Comparative Examples 1 to 8

Light diffuser plates were produced in the same manner as in Example 1 and evaluated for each item except that the amount of the ultraviolet absorber blended with the styrenic resin layer (B) was changed; and the size of the arithmetic average roughness carved on the roll mold was changed to 4 μm in Comparative Example 6, 6 μm in Comparative Example 7, and 60 μm Comparative Example 8. The evaluation results are shown in Table 1.

Note that the surface average roughness in Comparative Examples 5 and 6 was 0.2 micrometer. The rolls used in these Comparative Examples had a substantially mirror surface with a surface arithmetic average roughness (Ra) of 0.05 μm. The arithmetic average roughness of the surface of the light diffuser plate (Ra) was enlarged to 0.2 μm because the inorganic light diffusing agent therein floated to the surface as an internal matting agent.

As can be seen from the results in Table 1, none of the light diffuser plates had satisfied all the required specifications for liquid crystal televisions.

When the amount of the ultraviolet absorber was reduced, the resulting light diffuser plate had high luminance but unsatisfactory lightfastness. When the amount of the ultraviolet absorber was increased, the resulting light diffuser plate was the one that cannot satisfy the required specifications because it had a reduced scratch resistance due to the plasticizing effect of the ultraviolet absorber, and also had a poor appearance due to color unevenness and a reduced luminance.

On the other hand, when the arithmetic average roughness of the surface of the light diffuser plate was small and fine, the light diffuser plate had good luminance but a reduced scratch resistance. The results of improvement in lightfastness were also unsatisfactory. Conversely, when the surface arithmetic average roughness was further increased, the light diffuser plate showed a further reduced luminance due to the optical loss by the scattered reflection of the light at the surface.

Examples 6 to 11, Comparative Examples 9 to 38

Light diffuser plates were produced in the same manner as in Example 1 and evaluated for each item except that the type of the resin used for the low-hygroscopic resin layer (A) or the styrenic resin layer (B), the amount of the ultraviolet absorber blended with the styrenic resin layer (B), or the arithmetic average roughness of the surface was changed as described in Table 2. The evaluation results are shown in Table 2.

TABLE 1
Low-StyrenicArithmeticWarpage due
hygroscopicresinUltravioletaverageto moistureScratchLight-Appear-Lumi-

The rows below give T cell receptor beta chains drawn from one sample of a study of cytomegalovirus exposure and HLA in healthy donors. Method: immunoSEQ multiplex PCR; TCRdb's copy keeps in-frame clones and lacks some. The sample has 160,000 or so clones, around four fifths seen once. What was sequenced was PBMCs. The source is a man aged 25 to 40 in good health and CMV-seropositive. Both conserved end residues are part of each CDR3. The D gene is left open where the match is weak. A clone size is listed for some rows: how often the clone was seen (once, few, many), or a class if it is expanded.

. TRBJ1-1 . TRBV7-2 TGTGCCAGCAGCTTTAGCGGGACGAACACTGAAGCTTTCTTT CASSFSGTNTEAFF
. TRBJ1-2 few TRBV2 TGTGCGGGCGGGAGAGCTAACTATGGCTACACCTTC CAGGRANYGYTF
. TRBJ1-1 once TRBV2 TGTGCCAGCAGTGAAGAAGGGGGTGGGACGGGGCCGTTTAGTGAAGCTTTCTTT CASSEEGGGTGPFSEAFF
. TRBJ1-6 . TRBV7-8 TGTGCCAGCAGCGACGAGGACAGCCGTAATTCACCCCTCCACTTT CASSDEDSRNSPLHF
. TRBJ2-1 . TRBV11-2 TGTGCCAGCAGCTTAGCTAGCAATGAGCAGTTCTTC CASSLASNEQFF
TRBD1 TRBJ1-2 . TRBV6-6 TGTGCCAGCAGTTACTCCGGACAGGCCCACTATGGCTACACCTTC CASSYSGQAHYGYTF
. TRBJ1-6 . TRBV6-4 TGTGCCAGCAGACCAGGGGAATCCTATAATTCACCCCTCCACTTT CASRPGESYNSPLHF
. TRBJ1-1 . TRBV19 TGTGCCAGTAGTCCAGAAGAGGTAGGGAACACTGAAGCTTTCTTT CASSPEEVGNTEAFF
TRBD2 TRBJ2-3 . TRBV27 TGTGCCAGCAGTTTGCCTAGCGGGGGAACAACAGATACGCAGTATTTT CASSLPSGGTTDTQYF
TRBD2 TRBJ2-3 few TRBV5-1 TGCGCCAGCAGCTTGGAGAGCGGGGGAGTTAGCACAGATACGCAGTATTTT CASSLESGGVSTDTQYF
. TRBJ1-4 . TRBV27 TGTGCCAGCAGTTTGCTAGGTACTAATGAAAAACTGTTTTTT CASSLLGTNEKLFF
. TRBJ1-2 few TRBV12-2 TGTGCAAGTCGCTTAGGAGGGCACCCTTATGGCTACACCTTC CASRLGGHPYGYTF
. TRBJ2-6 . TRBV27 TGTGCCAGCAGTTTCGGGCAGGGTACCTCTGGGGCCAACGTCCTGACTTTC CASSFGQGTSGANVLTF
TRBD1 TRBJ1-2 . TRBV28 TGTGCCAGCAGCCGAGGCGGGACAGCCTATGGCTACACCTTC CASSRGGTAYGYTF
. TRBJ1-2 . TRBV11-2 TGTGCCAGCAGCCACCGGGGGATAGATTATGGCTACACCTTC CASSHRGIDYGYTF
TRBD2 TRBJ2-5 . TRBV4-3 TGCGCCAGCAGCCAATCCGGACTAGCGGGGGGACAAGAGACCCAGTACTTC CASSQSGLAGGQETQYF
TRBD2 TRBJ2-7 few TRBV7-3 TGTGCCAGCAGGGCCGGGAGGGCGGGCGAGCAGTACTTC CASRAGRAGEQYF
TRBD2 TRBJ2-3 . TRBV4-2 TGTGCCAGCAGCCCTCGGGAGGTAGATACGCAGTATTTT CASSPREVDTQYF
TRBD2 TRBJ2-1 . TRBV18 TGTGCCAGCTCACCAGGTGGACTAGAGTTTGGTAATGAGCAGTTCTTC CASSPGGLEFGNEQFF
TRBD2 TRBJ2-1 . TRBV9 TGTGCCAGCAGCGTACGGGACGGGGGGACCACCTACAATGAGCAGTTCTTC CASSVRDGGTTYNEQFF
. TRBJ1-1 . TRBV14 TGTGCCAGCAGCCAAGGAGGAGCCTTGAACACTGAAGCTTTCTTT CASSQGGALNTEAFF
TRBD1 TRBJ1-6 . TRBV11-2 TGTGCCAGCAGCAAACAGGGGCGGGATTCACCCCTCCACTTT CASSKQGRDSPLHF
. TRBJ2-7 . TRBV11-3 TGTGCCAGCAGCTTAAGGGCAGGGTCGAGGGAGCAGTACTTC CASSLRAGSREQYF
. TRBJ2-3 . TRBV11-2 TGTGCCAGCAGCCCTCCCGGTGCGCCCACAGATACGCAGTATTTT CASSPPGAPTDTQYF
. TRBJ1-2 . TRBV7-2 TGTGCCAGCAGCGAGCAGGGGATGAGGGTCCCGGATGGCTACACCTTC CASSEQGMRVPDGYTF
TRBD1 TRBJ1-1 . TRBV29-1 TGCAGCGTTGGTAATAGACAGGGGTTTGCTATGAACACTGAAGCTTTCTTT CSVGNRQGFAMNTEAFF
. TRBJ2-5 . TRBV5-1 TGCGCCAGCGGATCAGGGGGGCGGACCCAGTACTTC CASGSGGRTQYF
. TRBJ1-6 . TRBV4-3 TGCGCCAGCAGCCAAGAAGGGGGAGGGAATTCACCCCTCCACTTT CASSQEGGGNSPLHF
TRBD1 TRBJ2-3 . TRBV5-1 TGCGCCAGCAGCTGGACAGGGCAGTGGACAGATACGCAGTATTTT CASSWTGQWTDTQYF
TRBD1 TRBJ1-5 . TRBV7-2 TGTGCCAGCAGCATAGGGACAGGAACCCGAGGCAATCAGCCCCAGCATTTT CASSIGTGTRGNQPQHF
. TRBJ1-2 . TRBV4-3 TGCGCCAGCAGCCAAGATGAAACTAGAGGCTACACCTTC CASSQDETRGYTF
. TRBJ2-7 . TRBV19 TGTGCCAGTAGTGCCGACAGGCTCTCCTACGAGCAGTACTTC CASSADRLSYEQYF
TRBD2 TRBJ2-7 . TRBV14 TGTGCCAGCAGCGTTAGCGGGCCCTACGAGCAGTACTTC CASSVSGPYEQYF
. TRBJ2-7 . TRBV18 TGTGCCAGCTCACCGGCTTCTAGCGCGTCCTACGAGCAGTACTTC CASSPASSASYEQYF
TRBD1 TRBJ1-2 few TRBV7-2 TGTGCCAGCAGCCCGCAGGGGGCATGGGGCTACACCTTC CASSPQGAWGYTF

resin layerlayerabsorberroughnessabsorptionresistancefastnessancenance
Example 1PSPS3.5parts by weight8μm
Example 2PSPS3.5parts by weight5μm
Example 3PSPS5parts by weight8μm
Example 4PSPS5parts by weight17μm
Example 5PSPS5parts by weight26μm
Comparative Example 1PSPS1parts by weight8μmX
Comparative Example 2PSPS3parts by weight8μmΔ
Comparative Example 3PSPS7parts by weight8μmΔ
Comparative Example 4PSPS10parts by weight8μmXΔXX
Comparative Example 5PSPS5parts by weight0.2μmXΔX
Comparative Example 6PSPS8parts by weight0.2μmXΔX
Comparative Example 7PSPS5parts by weight3μmXX
Comparative Example 8PSPS5parts by weight50μmXX
PS: Polystyrene resin (G9504 manufactured by PS Japan Corporation), water absorption of 0.1%
PC: Polycarbonate resin (PC-110 manufactured by Chimei-Asahi Corporation), water absorption of 0.2%
PMMA: Acrylic resin (LP-1 manufactured by Asahi Kasei Corporation), water absorption of 0.3%
MMAS: MS resin (MMA:St = 60:40, MS600 manufactured by Nippon Steel Chemical Co., Ltd.), water absorption of 0.22%
SMMA: MS resin (MMA:St = 20:80, MS200 manufactured by Nippon Steel Chemical Co., Ltd.), water absorption of 0.14%

TABLE 2
Low-StyrenicArithmeticWarpage due
hygroscopicresinUltravioletaverageto moistureScratchLight-Appear-Lumi-
resin layerlayerabsorberroughnessabsorptionresistancefastnessancenance
Example 6PSSMMA3.5parts by weight8μm
Example 7PCPS3.5parts by weight8μm
Example 8PCPS3.5parts by weight8μm
Example 9PCSMMA3.5parts by weight8μm
Example 10SMMAPS3.5parts by weight8μm
Example 11SMMASMMA3.5parts by weight8μm
Comparative Example 9PSMMAS3.5parts by weight8μmX
Comparative Example 10PSPMMA3.5parts by weight8μmX
Comparative Example 11PCPMMA3.5parts by weight8μmX
Comparative Example 12PCMMAS3.5parts by weight8μmX
Comparative Example 13SMMAMMAS3.5parts by weight8μmX
Comparative Example 14SMMAPMMA3.5parts by weight8μmX
Comparative Example 15MMASPS3.5parts by weight8μmX
Comparative Example 16MMASSMMA3.5parts by weight8μmX
Comparative Example 17MMASMMAS3.5parts by weight8μmX
Comparative Example 18MMASPMMA3.5parts by weight8μmX
Comparative Example 19PMMAMMAS3.5parts by weight8μmX
Comparative Example 20PMMAPMMA3.5parts by weight8μmX
Comparative Example 21MMASSMMA3.5parts by weight0.2μmXXΔX
Comparative Example 22MMASSMMA1parts by weight0.2μmXXΔ
Comparative Example 23SMMASMMA3.5parts by weight0.2μmXΔX
Comparative Example 24SMMASMMA1parts by weight0.2μmXX
Comparative Example 25PSMMAS3.5parts by weight0.2μmXXΔX
Comparative Example 26PSMMAS1parts by weight0.2μmXXX
Comparative Example 27SMMAMMAS3.5parts by weight0.2μmXXΔX
Comparative Example 28SMMAMMAS1parts by weight0.2μmXXX
Comparative Example 29MMASMMAS3.5parts by weight0.2μmXXX
Comparative Example 30MMASMMAS1parts by weight0.2μmXXΔ
Comparative Example 31PMMAMMAS3.5parts by weight0.2μmXX
Comparative Example 32PMMAMMAS1parts by weight0.2μmX
Comparative Example 33SMMAPMMA3.5parts by weight0.2μmXXΔX
Comparative Example 34SMMAPMMA1parts by weight0.2μmXXX
Comparative Example 35MMASPMMA3.5parts by weight0.2μmXX
Comparative Example 36MMASPMMA1parts by weight0.2μmX
Comparative Example 37PMMAPMMA3.5parts by weight0.2μmXX
Comparative Example 38PMMAPMMA1parts by weight0.2μmX

INDUSTRIAL APPLICABILITY

The light diffuser plate according to the present invention can be suitably used as an optical member for a direct backlight device for a liquid crystal display.